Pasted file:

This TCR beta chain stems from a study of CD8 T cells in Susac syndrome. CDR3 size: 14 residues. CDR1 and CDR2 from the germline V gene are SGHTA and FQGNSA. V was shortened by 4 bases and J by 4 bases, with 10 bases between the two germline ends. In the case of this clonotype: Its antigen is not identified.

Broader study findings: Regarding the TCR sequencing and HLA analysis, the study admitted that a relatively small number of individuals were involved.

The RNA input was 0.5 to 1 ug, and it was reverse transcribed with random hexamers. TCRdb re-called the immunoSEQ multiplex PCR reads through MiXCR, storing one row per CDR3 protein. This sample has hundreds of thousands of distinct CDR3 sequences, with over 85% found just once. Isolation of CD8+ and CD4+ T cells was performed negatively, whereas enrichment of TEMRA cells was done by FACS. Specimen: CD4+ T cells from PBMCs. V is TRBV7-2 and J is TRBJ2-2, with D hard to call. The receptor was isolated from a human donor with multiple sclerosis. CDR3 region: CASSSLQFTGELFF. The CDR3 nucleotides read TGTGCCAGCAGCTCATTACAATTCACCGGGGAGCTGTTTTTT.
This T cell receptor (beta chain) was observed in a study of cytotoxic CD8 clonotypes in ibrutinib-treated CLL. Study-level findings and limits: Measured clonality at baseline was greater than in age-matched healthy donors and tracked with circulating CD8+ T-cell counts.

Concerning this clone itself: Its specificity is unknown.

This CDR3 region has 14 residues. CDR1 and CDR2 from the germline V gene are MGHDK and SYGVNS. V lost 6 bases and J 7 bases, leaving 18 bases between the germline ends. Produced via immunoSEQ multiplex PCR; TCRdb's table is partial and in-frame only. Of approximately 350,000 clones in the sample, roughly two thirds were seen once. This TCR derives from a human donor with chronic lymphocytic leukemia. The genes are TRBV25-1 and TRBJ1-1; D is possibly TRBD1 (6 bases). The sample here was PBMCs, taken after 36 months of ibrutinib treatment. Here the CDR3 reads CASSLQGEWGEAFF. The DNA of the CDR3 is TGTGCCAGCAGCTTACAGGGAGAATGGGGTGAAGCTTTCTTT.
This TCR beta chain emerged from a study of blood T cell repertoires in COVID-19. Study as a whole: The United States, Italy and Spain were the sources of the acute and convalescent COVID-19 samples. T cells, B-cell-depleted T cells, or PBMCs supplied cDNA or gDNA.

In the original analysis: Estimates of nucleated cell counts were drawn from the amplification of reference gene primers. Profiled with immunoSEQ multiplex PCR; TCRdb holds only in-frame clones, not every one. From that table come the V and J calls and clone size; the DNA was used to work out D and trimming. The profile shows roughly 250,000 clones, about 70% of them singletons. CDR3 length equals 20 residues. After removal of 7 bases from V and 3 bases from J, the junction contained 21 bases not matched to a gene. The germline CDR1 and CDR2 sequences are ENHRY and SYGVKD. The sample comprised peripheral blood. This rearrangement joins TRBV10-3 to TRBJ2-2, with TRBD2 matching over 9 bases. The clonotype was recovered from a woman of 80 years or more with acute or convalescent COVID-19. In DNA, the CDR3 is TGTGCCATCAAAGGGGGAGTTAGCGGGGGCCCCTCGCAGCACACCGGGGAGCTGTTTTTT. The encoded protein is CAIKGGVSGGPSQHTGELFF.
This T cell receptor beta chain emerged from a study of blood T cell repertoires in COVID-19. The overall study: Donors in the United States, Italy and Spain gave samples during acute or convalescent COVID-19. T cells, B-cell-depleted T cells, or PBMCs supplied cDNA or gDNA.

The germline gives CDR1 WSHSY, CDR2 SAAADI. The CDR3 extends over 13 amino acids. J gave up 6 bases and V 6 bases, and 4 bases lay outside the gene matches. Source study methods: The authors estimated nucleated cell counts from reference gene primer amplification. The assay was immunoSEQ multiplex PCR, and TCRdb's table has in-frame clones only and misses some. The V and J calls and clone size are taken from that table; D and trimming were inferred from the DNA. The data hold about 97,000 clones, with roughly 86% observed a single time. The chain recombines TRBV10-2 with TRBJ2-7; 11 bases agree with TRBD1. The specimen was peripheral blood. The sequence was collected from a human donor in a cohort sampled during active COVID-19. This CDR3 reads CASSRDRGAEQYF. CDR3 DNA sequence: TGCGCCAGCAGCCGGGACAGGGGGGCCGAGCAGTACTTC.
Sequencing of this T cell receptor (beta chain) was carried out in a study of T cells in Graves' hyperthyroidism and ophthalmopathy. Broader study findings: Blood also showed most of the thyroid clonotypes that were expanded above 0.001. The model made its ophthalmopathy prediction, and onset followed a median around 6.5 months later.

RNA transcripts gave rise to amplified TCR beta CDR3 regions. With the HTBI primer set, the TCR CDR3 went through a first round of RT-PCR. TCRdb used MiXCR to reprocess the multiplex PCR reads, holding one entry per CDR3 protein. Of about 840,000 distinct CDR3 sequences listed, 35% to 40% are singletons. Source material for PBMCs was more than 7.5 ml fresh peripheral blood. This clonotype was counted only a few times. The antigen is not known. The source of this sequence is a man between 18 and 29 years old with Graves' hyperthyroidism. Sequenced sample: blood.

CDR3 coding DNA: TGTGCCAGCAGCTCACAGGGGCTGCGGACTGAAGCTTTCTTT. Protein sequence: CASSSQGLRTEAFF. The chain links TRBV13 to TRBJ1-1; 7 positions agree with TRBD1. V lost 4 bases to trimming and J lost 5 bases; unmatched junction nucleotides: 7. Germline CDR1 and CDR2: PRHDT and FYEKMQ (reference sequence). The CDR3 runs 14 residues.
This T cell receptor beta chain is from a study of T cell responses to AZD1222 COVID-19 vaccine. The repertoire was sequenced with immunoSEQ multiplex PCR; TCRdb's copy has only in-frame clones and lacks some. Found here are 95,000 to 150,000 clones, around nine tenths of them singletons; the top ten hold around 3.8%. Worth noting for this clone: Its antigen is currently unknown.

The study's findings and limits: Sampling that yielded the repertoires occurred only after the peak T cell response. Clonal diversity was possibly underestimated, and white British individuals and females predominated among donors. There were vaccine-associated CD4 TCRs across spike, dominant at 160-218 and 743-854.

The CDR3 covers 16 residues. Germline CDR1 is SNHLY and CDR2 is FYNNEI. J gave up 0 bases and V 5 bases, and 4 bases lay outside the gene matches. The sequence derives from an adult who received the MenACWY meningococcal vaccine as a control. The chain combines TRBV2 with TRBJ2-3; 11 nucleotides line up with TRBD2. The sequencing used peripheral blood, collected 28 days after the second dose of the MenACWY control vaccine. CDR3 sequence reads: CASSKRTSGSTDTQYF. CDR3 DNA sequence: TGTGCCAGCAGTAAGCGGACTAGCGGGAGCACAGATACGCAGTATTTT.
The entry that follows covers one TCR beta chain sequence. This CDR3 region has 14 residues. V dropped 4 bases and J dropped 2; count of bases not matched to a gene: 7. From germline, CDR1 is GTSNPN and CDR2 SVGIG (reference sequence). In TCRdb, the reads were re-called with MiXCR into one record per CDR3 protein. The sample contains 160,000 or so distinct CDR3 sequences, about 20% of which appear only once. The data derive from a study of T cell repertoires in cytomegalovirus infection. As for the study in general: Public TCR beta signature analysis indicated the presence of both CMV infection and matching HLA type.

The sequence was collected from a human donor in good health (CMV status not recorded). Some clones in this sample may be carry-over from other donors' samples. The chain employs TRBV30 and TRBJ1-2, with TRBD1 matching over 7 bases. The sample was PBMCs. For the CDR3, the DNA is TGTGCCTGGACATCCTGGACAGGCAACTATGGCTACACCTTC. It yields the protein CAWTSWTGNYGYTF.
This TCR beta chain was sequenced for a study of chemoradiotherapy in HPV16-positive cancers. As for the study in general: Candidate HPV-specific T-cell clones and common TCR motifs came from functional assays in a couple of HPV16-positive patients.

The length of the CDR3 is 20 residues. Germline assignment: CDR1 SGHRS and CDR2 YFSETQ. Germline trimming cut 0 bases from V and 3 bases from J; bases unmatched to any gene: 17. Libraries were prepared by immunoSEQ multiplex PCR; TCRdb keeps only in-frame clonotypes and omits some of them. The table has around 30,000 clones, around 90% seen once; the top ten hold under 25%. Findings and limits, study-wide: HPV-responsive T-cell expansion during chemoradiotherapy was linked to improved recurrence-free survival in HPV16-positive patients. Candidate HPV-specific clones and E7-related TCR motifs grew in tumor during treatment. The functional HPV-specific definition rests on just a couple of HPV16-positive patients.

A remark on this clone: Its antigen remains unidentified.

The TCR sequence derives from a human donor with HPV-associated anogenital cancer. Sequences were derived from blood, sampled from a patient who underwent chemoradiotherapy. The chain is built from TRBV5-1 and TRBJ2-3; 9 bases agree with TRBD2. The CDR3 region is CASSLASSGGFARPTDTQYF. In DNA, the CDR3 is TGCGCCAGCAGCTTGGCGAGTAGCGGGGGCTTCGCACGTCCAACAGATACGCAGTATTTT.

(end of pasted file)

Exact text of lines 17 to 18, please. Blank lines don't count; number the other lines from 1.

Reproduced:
The entry that follows covers one TCR beta chain sequence. This CDR3 region has 14 residues. V dropped 4 bases and J dropped 2; count of bases not matched to a gene: 7. From germline, CDR1 is GTSNPN and CDR2 SVGIG (reference sequence). In TCRdb, the reads were re-called with MiXCR into one record per CDR3 protein. The sample contains 160,000 or so distinct CDR3 sequences, about 20% of which appear only once. The data derive from a study of T cell repertoires in cytomegalovirus infection. As for the study in general: Public TCR beta signature analysis indicated the presence of both CMV infection and matching HLA type.

The sequence was collected from a human donor in good health (CMV status not recorded). Some clones in this sample may be carry-over from other donors' samples. The chain employs TRBV30 and TRBJ1-2, with TRBD1 matching over 7 bases. The sample was PBMCs. For the CDR3, the DNA is TGTGCCTGGACATCCTGGACAGGCAACTATGGCTACACCTTC. It yields the protein CAWTSWTGNYGYTF.